The Centers for Medicare and Medicaid Services (CMS) has published its proposed rule for the Medicare Physician Fee Schedule (PFS) for the year 2022. This rule also includes ideas for improvements to the Quality Payment Program (QPP).
Since it went into effect in 2017, the Quality Payment Program (QPP) has included two participation paths for doctors who are qualified to receive Medicare Part B payments. Under the Quality Payments Program (QPP), healthcare providers had the option of participating in one of two value-based reimbursement pathways.
The Merit-based Incentive Payment System (MIPS), or the advanced alternative payment models (APMs). 2 With close to 100% of MIPS-eligible clinicians engaged in these value-based quality payment programs,3 plans proposed by CMS to begin transitioning the traditional MIPS program to MIPS Value Pathways (MVPs) in 2023, and the signaled intent to move completely to digital quality measures (potentially as early as 2025),4 the Biden administration has indicated its intent to continue with value-based reimbursement models, with modifications based on “lessons learned.”
Proposed Changes MIPS in 2022
However, more immediate are the suggested adjustments that might take effect as early as the following year. These changes include alterations to quality metrics and activities geared toward improvement. Quality, cost, interoperability, and improvement activities are the four performance criteria that may have an effect on compensation under the Quality Payment Program (QPP).
Depending on the model physicians participate in, performance on Quality will be weighted 30% to 55% (e.g., 30% for traditional MIPS) in a calendar year (CY) 2022, while improvement efforts will be weighted 15% to 20%)e.g., 15% for traditional MIPS. 5 Stakeholders (pharmaceutical manufacturers, clinicians, health plans, and systems) should take note of the proposed changes in quality measures and improvement activities, identify the potential impacts (challenges and opportunities) upon their practices and relevant therapeutic areas, and formulate strategies and tactics to support access and alignment with the Quintuple Aim (Population Health, Care Team Well-Being, Patient Experience, Equity & Inclusion, Reducing Cost) (Population Health, Care Team Well-Being, Patient Experience, Equity & Inclusion, Reducing Cost). 6
Measurements of Quality: Planning the Next Steps
The Centers for Medicare & Medicaid Services (CMS) has proposed 195 quality measures for the 2022 performance period,1,5, which include the following:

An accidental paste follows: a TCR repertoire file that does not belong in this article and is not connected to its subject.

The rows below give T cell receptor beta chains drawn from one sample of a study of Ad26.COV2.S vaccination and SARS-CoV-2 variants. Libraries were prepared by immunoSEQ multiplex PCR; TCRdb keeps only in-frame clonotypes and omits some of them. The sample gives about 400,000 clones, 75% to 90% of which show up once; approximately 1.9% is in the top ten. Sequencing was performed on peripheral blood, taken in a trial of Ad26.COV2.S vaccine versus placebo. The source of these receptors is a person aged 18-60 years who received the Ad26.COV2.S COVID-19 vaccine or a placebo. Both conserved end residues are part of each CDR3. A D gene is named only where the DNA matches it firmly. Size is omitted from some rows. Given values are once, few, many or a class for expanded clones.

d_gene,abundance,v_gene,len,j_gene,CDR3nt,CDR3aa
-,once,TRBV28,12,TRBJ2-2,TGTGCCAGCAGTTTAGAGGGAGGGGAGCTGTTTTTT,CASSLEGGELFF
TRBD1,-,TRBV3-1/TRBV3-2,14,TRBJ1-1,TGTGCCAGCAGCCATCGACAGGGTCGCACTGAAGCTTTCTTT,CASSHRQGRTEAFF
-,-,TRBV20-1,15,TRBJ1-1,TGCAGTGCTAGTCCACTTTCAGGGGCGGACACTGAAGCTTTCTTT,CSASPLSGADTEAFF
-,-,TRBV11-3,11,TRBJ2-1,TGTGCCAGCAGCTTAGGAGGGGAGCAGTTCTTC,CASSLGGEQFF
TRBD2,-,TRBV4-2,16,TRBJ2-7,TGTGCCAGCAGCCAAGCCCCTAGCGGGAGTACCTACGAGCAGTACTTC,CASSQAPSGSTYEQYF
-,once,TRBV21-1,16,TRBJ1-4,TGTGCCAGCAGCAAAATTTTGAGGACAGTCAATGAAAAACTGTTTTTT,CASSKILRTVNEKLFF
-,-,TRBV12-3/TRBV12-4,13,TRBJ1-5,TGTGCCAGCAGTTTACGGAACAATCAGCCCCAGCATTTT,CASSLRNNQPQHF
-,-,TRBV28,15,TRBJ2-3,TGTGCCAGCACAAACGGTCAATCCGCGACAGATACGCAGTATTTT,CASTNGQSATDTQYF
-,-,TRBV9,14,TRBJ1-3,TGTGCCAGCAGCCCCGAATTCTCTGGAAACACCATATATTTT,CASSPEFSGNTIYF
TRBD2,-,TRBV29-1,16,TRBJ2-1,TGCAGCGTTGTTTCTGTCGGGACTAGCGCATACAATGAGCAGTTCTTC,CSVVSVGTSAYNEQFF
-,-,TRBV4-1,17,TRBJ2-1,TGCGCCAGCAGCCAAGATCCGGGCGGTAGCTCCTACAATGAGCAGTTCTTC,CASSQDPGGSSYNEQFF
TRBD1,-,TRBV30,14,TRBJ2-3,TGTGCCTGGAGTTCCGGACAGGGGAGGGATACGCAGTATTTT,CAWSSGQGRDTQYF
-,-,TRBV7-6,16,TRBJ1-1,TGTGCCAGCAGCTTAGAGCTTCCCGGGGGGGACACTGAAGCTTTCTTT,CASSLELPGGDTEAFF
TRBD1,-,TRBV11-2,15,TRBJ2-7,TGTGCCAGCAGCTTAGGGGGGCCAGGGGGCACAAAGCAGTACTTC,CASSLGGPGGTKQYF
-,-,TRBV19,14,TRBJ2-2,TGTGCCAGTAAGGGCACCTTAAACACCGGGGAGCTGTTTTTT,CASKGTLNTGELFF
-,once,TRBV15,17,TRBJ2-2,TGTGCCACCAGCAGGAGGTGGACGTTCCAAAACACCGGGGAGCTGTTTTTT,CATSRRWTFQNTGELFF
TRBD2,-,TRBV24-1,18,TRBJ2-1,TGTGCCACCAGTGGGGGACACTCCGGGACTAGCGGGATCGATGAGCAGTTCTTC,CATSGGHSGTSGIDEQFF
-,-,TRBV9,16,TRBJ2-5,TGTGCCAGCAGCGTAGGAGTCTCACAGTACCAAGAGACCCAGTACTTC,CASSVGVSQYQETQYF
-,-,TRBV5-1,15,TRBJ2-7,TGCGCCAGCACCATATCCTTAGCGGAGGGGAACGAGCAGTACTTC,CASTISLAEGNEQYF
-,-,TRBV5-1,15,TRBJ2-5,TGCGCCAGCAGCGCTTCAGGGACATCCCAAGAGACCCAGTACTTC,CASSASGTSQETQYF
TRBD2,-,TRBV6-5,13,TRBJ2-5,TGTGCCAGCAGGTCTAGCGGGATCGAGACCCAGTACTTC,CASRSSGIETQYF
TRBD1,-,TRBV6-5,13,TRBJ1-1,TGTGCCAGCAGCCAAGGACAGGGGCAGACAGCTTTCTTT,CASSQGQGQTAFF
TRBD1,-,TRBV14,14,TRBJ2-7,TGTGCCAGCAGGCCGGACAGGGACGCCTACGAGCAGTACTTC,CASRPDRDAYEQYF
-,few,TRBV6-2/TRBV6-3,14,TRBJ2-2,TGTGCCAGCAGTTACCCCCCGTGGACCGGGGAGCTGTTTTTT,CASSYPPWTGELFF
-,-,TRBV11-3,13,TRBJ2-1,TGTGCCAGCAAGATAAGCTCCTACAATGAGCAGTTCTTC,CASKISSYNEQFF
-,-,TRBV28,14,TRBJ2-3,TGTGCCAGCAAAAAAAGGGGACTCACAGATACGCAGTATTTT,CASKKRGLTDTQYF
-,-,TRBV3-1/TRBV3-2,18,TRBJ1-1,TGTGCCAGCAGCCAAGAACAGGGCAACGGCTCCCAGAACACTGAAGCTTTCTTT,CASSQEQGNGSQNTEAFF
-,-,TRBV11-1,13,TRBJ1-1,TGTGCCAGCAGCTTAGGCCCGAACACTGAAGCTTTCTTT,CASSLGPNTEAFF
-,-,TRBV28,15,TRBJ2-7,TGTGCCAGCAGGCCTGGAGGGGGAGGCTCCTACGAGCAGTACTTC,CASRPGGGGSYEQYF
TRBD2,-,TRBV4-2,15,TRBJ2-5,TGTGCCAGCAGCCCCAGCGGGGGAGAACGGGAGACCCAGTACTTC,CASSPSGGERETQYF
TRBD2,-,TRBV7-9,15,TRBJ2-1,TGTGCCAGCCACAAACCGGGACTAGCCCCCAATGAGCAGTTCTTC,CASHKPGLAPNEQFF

There have been significant alterations made to all 84 of the existing MIPS quality measures.
Alterations to the specialized (more than 40 in 2021), including the deletion of certain measures contained within certain sets, as well as the incorporation of new outcome and intermediate outcome measures
Two new subspecialty groups have been added.
- Certified nurse midwife and the specialty measurement set that corresponds with this role
- As part of the planned modifications to the specialty set, clinical social work is also being considered as a new MIPS-eligible clinician.
Elimination of 19 quality control measures
Addition of 5 quality measures, which include 2 new administrative claims measures, as well as a call for public comment on the draught of the COVID-19 vaccination by clinicians, measure specifications.
The continuing concerns that CMS has with hospital admission rates are reflected in the administrative claims measures that are now being proposed, which are as follows:
Admission Rates for Acute Cardiovascular Emergencies That Were Not Planned That Were Risk-Standardized for Patients Who Suffer from Heart Failure According to the MIPS (applicable to MIPS eligible clinicians, groups, virtual groups)
Risk-standardized hospital admission rates for patients with several chronic conditions, broken down by clinician as well as by clinician group (applicable to MIPS eligible groups with at least 16 clinicians)
The following actions are recommended for manufacturers to take:
- Determine if existing as well as suggested new or updated quality metrics are pertinent to your therapeutic area and can be found in relevant data sets such as the Quality Payment Program (QPP), the Health Effectiveness Data and Information Set (HEDIS), and Medicare Stars Parts C and D.
- Conduct a literature review on the topics that are pertinent to your portfolio in search of evidence to support quality measure performance (e.g., readmission reduction)
- Identify and resolve any data gaps in the quality measures (e.g., plan for real-world data collection and analyses.
- Create a strategy to communicate product performance in a way that is supportive of key quality measurements, including the regular updating of value message frameworks.
- In addition to this, if quality metrics that reflect care gaps are not yet available, look for opportunities for multi-stakeholder collaborations to develop quality measure concepts with the goal of accelerating the closing of care gaps through the use of evidence-based practices and therapies.